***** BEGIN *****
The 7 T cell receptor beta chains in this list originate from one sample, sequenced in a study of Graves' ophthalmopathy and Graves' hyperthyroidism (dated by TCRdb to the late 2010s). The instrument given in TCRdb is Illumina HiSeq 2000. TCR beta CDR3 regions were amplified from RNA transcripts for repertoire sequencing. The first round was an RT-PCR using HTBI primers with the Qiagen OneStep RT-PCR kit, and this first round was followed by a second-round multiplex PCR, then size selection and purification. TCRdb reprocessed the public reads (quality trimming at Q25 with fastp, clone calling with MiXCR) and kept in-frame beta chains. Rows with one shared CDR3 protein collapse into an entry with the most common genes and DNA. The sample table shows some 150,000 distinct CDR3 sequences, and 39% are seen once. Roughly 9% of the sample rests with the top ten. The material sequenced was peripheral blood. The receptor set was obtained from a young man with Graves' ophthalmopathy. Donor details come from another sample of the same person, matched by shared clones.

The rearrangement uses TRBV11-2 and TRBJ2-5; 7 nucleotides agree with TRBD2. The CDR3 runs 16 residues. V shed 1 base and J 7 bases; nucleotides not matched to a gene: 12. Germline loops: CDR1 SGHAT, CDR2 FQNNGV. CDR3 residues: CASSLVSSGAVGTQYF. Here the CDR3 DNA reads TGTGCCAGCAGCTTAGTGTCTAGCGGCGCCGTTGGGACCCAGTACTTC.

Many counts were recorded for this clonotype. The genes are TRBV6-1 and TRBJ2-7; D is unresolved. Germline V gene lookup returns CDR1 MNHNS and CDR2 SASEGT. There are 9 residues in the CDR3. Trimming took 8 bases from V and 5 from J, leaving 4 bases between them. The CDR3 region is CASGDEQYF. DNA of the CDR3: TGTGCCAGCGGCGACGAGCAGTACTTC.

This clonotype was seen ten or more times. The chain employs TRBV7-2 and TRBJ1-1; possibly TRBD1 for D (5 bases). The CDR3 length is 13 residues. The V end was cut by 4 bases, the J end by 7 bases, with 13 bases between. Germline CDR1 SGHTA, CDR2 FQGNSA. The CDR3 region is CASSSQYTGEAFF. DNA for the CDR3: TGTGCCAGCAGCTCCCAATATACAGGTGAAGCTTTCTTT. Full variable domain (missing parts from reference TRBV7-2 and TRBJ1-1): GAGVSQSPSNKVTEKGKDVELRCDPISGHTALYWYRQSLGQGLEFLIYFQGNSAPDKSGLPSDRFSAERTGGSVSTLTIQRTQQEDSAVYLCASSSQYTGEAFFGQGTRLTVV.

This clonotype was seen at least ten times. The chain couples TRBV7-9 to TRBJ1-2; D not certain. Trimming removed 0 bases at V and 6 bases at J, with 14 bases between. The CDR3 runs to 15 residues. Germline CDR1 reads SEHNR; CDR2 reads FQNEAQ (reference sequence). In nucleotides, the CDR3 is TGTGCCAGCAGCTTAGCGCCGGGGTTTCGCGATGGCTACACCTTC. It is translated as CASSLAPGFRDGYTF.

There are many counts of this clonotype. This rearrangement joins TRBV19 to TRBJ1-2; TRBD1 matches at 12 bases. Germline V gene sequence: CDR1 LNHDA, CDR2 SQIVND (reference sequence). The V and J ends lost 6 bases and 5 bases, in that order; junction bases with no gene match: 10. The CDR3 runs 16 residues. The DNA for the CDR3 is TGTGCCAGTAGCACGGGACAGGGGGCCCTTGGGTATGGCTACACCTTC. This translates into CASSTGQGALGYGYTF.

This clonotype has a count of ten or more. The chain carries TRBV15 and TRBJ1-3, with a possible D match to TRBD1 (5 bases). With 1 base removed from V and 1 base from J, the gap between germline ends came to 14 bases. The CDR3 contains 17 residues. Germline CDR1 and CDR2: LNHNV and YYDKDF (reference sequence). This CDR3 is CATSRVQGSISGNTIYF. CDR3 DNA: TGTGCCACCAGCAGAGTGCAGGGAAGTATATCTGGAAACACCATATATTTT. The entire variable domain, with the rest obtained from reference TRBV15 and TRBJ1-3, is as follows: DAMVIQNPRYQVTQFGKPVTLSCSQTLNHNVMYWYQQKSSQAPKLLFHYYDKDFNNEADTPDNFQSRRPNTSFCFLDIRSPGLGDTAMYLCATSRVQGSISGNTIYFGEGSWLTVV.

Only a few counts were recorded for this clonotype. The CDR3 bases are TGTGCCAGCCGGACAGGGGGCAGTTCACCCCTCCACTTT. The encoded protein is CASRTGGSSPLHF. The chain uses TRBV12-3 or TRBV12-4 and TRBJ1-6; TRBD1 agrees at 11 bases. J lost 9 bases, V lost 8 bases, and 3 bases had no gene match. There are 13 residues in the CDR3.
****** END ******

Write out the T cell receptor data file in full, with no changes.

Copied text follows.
The 7 T cell receptor beta chains in this list originate from one sample, sequenced in a study of Graves' ophthalmopathy and Graves' hyperthyroidism (dated by TCRdb to the late 2010s). The instrument given in TCRdb is Illumina HiSeq 2000. TCR beta CDR3 regions were amplified from RNA transcripts for repertoire sequencing. The first round was an RT-PCR using HTBI primers with the Qiagen OneStep RT-PCR kit, and this first round was followed by a second-round multiplex PCR, then size selection and purification. TCRdb reprocessed the public reads (quality trimming at Q25 with fastp, clone calling with MiXCR) and kept in-frame beta chains. Rows with one shared CDR3 protein collapse into an entry with the most common genes and DNA. The sample table shows some 150,000 distinct CDR3 sequences, and 39% are seen once. Roughly 9% of the sample rests with the top ten. The material sequenced was peripheral blood. The receptor set was obtained from a young man with Graves' ophthalmopathy. Donor details come from another sample of the same person, matched by shared clones.

The rearrangement uses TRBV11-2 and TRBJ2-5; 7 nucleotides agree with TRBD2. The CDR3 runs 16 residues. V shed 1 base and J 7 bases; nucleotides not matched to a gene: 12. Germline loops: CDR1 SGHAT, CDR2 FQNNGV. CDR3 residues: CASSLVSSGAVGTQYF. Here the CDR3 DNA reads TGTGCCAGCAGCTTAGTGTCTAGCGGCGCCGTTGGGACCCAGTACTTC.

Many counts were recorded for this clonotype. The genes are TRBV6-1 and TRBJ2-7; D is unresolved. Germline V gene lookup returns CDR1 MNHNS and CDR2 SASEGT. There are 9 residues in the CDR3. Trimming took 8 bases from V and 5 from J, leaving 4 bases between them. The CDR3 region is CASGDEQYF. DNA of the CDR3: TGTGCCAGCGGCGACGAGCAGTACTTC.

This clonotype was seen ten or more times. The chain employs TRBV7-2 and TRBJ1-1; possibly TRBD1 for D (5 bases). The CDR3 length is 13 residues. The V end was cut by 4 bases, the J end by 7 bases, with 13 bases between. Germline CDR1 SGHTA, CDR2 FQGNSA. The CDR3 region is CASSSQYTGEAFF. DNA for the CDR3: TGTGCCAGCAGCTCCCAATATACAGGTGAAGCTTTCTTT. Full variable domain (missing parts from reference TRBV7-2 and TRBJ1-1): GAGVSQSPSNKVTEKGKDVELRCDPISGHTALYWYRQSLGQGLEFLIYFQGNSAPDKSGLPSDRFSAERTGGSVSTLTIQRTQQEDSAVYLCASSSQYTGEAFFGQGTRLTVV.

This clonotype was seen at least ten times. The chain couples TRBV7-9 to TRBJ1-2; D not certain. Trimming removed 0 bases at V and 6 bases at J, with 14 bases between. The CDR3 runs to 15 residues. Germline CDR1 reads SEHNR; CDR2 reads FQNEAQ (reference sequence). In nucleotides, the CDR3 is TGTGCCAGCAGCTTAGCGCCGGGGTTTCGCGATGGCTACACCTTC. It is translated as CASSLAPGFRDGYTF.

There are many counts of this clonotype. This rearrangement joins TRBV19 to TRBJ1-2; TRBD1 matches at 12 bases. Germline V gene sequence: CDR1 LNHDA, CDR2 SQIVND (reference sequence). The V and J ends lost 6 bases and 5 bases, in that order; junction bases with no gene match: 10. The CDR3 runs 16 residues. The DNA for the CDR3 is TGTGCCAGTAGCACGGGACAGGGGGCCCTTGGGTATGGCTACACCTTC. This translates into CASSTGQGALGYGYTF.

This clonotype has a count of ten or more. The chain carries TRBV15 and TRBJ1-3, with a possible D match to TRBD1 (5 bases). With 1 base removed from V and 1 base from J, the gap between germline ends came to 14 bases. The CDR3 contains 17 residues. Germline CDR1 and CDR2: LNHNV and YYDKDF (reference sequence). This CDR3 is CATSRVQGSISGNTIYF. CDR3 DNA: TGTGCCACCAGCAGAGTGCAGGGAAGTATATCTGGAAACACCATATATTTT. The entire variable domain, with the rest obtained from reference TRBV15 and TRBJ1-3, is as follows: DAMVIQNPRYQVTQFGKPVTLSCSQTLNHNVMYWYQQKSSQAPKLLFHYYDKDFNNEADTPDNFQSRRPNTSFCFLDIRSPGLGDTAMYLCATSRVQGSISGNTIYFGEGSWLTVV.

Only a few counts were recorded for this clonotype. The CDR3 bases are TGTGCCAGCCGGACAGGGGGCAGTTCACCCCTCCACTTT. The encoded protein is CASRTGGSSPLHF. The chain uses TRBV12-3 or TRBV12-4 and TRBJ1-6; TRBD1 agrees at 11 bases. J lost 9 bases, V lost 8 bases, and 3 bases had no gene match. There are 13 residues in the CDR3.